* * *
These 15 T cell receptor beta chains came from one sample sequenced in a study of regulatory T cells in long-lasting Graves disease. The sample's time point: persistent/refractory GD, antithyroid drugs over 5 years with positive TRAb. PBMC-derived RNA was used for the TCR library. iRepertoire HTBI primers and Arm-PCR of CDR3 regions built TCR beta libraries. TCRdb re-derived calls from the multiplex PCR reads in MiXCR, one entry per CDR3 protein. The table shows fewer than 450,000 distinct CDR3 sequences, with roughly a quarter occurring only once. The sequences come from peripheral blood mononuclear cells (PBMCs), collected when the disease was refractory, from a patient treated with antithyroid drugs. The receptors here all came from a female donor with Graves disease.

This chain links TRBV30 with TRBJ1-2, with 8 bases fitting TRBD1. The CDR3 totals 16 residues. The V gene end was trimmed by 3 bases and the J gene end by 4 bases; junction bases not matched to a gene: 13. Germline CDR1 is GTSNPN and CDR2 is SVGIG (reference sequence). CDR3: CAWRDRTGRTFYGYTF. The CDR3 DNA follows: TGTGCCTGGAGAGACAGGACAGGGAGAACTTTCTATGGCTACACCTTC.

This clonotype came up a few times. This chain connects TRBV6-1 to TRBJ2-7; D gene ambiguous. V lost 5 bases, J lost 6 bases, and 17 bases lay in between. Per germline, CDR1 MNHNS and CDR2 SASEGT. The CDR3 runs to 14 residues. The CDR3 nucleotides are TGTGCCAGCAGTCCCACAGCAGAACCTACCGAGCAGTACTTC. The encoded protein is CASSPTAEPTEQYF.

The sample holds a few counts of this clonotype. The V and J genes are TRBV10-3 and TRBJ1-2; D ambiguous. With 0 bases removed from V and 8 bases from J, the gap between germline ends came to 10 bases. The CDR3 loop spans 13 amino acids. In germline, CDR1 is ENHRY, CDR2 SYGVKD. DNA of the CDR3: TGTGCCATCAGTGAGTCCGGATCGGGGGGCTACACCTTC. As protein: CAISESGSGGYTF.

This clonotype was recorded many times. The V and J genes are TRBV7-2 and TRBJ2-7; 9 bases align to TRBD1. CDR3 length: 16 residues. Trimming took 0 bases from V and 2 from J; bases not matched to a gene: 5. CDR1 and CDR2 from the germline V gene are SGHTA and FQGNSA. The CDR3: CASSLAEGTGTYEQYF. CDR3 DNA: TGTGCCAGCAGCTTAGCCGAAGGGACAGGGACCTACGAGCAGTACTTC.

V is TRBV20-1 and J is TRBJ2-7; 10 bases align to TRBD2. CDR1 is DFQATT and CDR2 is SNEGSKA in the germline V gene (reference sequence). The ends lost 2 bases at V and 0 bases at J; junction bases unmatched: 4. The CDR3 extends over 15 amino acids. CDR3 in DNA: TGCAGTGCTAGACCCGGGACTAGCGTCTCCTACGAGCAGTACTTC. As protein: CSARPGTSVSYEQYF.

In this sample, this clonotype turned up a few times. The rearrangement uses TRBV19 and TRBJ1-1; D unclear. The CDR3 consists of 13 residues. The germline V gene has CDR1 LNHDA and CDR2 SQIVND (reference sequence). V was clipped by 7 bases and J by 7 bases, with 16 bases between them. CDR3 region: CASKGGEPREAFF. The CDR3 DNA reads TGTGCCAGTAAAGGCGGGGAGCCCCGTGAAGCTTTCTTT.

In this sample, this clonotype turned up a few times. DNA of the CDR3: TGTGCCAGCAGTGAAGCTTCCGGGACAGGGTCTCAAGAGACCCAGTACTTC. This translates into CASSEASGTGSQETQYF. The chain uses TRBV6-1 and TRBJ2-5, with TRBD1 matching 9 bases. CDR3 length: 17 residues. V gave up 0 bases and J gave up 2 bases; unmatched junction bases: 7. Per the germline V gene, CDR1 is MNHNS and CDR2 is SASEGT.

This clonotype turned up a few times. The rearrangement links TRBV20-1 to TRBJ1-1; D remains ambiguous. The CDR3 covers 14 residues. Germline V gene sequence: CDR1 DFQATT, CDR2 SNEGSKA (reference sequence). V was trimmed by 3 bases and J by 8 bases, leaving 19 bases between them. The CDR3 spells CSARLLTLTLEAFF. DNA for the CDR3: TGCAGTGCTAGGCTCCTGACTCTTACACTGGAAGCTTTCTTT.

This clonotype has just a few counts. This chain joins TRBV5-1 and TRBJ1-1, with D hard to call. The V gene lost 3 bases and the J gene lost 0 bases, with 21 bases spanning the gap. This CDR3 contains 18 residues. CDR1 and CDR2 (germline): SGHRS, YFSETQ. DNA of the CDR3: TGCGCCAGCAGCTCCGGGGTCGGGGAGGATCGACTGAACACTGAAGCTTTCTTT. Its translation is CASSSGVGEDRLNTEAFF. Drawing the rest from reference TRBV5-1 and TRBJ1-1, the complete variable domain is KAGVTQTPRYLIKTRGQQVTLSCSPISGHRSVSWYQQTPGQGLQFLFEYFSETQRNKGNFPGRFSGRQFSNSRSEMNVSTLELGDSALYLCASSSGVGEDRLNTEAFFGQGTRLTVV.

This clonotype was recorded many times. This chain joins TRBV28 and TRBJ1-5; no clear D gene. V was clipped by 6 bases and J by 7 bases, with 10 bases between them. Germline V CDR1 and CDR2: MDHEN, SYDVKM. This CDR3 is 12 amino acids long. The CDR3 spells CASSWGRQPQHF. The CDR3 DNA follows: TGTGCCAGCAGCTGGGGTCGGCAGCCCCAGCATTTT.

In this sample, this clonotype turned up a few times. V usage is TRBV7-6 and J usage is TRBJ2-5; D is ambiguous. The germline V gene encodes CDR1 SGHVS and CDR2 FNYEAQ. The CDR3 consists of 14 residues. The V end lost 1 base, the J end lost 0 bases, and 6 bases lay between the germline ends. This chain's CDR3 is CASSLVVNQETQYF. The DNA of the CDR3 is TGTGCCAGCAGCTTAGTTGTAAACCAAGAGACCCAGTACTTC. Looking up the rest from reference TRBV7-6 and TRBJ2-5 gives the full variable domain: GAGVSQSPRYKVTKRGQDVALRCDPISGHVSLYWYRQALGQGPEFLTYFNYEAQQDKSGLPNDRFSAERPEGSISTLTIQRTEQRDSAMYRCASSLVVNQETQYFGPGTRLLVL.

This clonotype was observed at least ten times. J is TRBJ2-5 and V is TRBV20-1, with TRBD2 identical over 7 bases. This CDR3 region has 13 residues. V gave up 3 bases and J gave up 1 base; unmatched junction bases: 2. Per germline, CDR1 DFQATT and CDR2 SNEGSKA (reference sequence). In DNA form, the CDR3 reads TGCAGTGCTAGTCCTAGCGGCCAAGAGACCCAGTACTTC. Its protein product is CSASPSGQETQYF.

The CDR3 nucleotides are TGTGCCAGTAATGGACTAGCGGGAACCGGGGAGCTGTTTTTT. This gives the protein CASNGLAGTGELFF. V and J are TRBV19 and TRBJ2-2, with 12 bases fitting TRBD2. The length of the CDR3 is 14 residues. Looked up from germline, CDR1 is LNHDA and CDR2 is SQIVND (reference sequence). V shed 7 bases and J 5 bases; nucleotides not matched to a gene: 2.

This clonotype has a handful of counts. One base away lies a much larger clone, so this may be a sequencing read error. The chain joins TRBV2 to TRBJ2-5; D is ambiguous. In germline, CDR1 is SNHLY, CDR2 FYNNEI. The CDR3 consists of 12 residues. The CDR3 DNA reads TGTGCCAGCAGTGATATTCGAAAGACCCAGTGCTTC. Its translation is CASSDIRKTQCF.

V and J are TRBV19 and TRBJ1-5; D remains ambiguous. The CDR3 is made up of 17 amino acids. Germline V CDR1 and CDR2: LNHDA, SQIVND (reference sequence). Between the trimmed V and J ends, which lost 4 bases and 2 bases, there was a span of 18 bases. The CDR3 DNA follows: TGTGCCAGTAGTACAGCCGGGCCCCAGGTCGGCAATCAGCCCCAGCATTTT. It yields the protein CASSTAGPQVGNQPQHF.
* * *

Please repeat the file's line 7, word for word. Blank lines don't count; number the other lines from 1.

In this sample, this clonotype turned up a few times. The rearrangement uses TRBV19 and TRBJ1-1; D unclear. The CDR3 consists of 13 residues. The germline V gene has CDR1 LNHDA and CDR2 SQIVND (reference sequence). V was clipped by 7 bases and J by 7 bases, with 16 bases between them. CDR3 region: CASKGGEPREAFF. The CDR3 DNA reads TGTGCCAGTAAAGGCGGGGAGCCCCGTGAAGCTTTCTTT.